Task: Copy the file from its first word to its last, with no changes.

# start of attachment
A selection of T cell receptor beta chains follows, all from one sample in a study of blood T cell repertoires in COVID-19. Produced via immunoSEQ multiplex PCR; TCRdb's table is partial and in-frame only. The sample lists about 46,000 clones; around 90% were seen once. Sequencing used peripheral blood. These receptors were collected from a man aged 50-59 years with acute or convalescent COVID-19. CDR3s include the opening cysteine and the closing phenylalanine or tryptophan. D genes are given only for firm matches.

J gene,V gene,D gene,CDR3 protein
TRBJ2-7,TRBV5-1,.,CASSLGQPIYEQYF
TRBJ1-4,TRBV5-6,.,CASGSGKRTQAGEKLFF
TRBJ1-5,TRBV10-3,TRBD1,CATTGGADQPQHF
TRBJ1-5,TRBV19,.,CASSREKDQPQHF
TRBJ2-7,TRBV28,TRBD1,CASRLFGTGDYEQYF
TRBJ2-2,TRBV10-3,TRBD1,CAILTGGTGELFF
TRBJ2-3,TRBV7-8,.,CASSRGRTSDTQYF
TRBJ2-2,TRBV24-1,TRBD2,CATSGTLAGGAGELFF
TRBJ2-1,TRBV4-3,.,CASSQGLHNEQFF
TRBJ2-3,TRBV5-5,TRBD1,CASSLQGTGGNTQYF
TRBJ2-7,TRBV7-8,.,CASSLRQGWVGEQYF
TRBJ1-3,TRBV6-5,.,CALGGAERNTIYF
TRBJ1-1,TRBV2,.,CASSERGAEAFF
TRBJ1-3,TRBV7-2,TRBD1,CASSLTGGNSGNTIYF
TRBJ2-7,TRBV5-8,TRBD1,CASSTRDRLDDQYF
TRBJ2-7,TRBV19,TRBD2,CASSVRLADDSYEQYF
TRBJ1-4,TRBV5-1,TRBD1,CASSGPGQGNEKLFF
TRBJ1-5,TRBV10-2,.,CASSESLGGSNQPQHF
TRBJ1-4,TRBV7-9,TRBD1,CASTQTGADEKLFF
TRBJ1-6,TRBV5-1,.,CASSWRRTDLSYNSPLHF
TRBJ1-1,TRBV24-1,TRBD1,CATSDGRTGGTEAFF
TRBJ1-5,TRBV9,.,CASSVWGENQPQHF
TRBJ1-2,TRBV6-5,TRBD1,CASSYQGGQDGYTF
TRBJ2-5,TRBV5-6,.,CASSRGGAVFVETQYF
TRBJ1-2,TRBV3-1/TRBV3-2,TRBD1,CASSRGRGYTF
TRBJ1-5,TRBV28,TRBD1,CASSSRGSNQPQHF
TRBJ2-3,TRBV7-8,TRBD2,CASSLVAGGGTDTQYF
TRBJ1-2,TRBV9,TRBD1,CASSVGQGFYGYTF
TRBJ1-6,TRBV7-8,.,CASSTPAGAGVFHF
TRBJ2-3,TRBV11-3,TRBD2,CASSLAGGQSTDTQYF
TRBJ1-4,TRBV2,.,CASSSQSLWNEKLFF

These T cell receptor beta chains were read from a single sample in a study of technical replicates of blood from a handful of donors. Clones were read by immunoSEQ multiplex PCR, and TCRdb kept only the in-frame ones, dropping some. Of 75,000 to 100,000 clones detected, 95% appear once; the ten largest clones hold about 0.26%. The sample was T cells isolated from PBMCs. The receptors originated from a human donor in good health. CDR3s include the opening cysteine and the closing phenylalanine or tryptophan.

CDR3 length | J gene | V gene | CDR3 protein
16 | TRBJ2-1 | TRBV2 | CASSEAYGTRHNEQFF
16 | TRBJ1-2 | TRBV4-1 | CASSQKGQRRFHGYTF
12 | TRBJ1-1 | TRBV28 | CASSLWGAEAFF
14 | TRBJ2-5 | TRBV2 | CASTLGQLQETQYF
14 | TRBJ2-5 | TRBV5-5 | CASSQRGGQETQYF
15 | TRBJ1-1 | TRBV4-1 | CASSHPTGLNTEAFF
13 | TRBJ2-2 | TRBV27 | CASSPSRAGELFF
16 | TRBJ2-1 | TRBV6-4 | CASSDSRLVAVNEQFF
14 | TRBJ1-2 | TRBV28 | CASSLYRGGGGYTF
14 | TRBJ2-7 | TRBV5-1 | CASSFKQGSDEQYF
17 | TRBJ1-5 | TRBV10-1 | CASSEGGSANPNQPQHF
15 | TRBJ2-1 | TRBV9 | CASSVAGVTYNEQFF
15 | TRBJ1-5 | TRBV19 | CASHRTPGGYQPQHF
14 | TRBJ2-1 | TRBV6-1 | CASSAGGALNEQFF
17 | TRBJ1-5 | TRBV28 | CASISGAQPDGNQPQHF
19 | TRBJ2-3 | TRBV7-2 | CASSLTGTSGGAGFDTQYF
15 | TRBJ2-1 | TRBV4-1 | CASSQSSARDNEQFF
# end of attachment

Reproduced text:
A selection of T cell receptor beta chains follows, all from one sample in a study of blood T cell repertoires in COVID-19. Produced via immunoSEQ multiplex PCR; TCRdb's table is partial and in-frame only. The sample lists about 46,000 clones; around 90% were seen once. Sequencing used peripheral blood. These receptors were collected from a man aged 50-59 years with acute or convalescent COVID-19. CDR3s include the opening cysteine and the closing phenylalanine or tryptophan. D genes are given only for firm matches.

J gene,V gene,D gene,CDR3 protein
TRBJ2-7,TRBV5-1,.,CASSLGQPIYEQYF
TRBJ1-4,TRBV5-6,.,CASGSGKRTQAGEKLFF
TRBJ1-5,TRBV10-3,TRBD1,CATTGGADQPQHF
TRBJ1-5,TRBV19,.,CASSREKDQPQHF
TRBJ2-7,TRBV28,TRBD1,CASRLFGTGDYEQYF
TRBJ2-2,TRBV10-3,TRBD1,CAILTGGTGELFF
TRBJ2-3,TRBV7-8,.,CASSRGRTSDTQYF
TRBJ2-2,TRBV24-1,TRBD2,CATSGTLAGGAGELFF
TRBJ2-1,TRBV4-3,.,CASSQGLHNEQFF
TRBJ2-3,TRBV5-5,TRBD1,CASSLQGTGGNTQYF
TRBJ2-7,TRBV7-8,.,CASSLRQGWVGEQYF
TRBJ1-3,TRBV6-5,.,CALGGAERNTIYF
TRBJ1-1,TRBV2,.,CASSERGAEAFF
TRBJ1-3,TRBV7-2,TRBD1,CASSLTGGNSGNTIYF
TRBJ2-7,TRBV5-8,TRBD1,CASSTRDRLDDQYF
TRBJ2-7,TRBV19,TRBD2,CASSVRLADDSYEQYF
TRBJ1-4,TRBV5-1,TRBD1,CASSGPGQGNEKLFF
TRBJ1-5,TRBV10-2,.,CASSESLGGSNQPQHF
TRBJ1-4,TRBV7-9,TRBD1,CASTQTGADEKLFF
TRBJ1-6,TRBV5-1,.,CASSWRRTDLSYNSPLHF
TRBJ1-1,TRBV24-1,TRBD1,CATSDGRTGGTEAFF
TRBJ1-5,TRBV9,.,CASSVWGENQPQHF
TRBJ1-2,TRBV6-5,TRBD1,CASSYQGGQDGYTF
TRBJ2-5,TRBV5-6,.,CASSRGGAVFVETQYF
TRBJ1-2,TRBV3-1/TRBV3-2,TRBD1,CASSRGRGYTF
TRBJ1-5,TRBV28,TRBD1,CASSSRGSNQPQHF
TRBJ2-3,TRBV7-8,TRBD2,CASSLVAGGGTDTQYF
TRBJ1-2,TRBV9,TRBD1,CASSVGQGFYGYTF
TRBJ1-6,TRBV7-8,.,CASSTPAGAGVFHF
TRBJ2-3,TRBV11-3,TRBD2,CASSLAGGQSTDTQYF
TRBJ1-4,TRBV2,.,CASSSQSLWNEKLFF

These T cell receptor beta chains were read from a single sample in a study of technical replicates of blood from a handful of donors. Clones were read by immunoSEQ multiplex PCR, and TCRdb kept only the in-frame ones, dropping some. Of 75,000 to 100,000 clones detected, 95% appear once; the ten largest clones hold about 0.26%. The sample was T cells isolated from PBMCs. The receptors originated from a human donor in good health. CDR3s include the opening cysteine and the closing phenylalanine or tryptophan.

CDR3 length | J gene | V gene | CDR3 protein
16 | TRBJ2-1 | TRBV2 | CASSEAYGTRHNEQFF
16 | TRBJ1-2 | TRBV4-1 | CASSQKGQRRFHGYTF
12 | TRBJ1-1 | TRBV28 | CASSLWGAEAFF
14 | TRBJ2-5 | TRBV2 | CASTLGQLQETQYF
14 | TRBJ2-5 | TRBV5-5 | CASSQRGGQETQYF
15 | TRBJ1-1 | TRBV4-1 | CASSHPTGLNTEAFF
13 | TRBJ2-2 | TRBV27 | CASSPSRAGELFF
16 | TRBJ2-1 | TRBV6-4 | CASSDSRLVAVNEQFF
14 | TRBJ1-2 | TRBV28 | CASSLYRGGGGYTF
14 | TRBJ2-7 | TRBV5-1 | CASSFKQGSDEQYF
17 | TRBJ1-5 | TRBV10-1 | CASSEGGSANPNQPQHF
15 | TRBJ2-1 | TRBV9 | CASSVAGVTYNEQFF
15 | TRBJ1-5 | TRBV19 | CASHRTPGGYQPQHF
14 | TRBJ2-1 | TRBV6-1 | CASSAGGALNEQFF
17 | TRBJ1-5 | TRBV28 | CASISGAQPDGNQPQHF
19 | TRBJ2-3 | TRBV7-2 | CASSLTGTSGGAGFDTQYF
15 | TRBJ2-1 | TRBV4-1 | CASSQSSARDNEQFF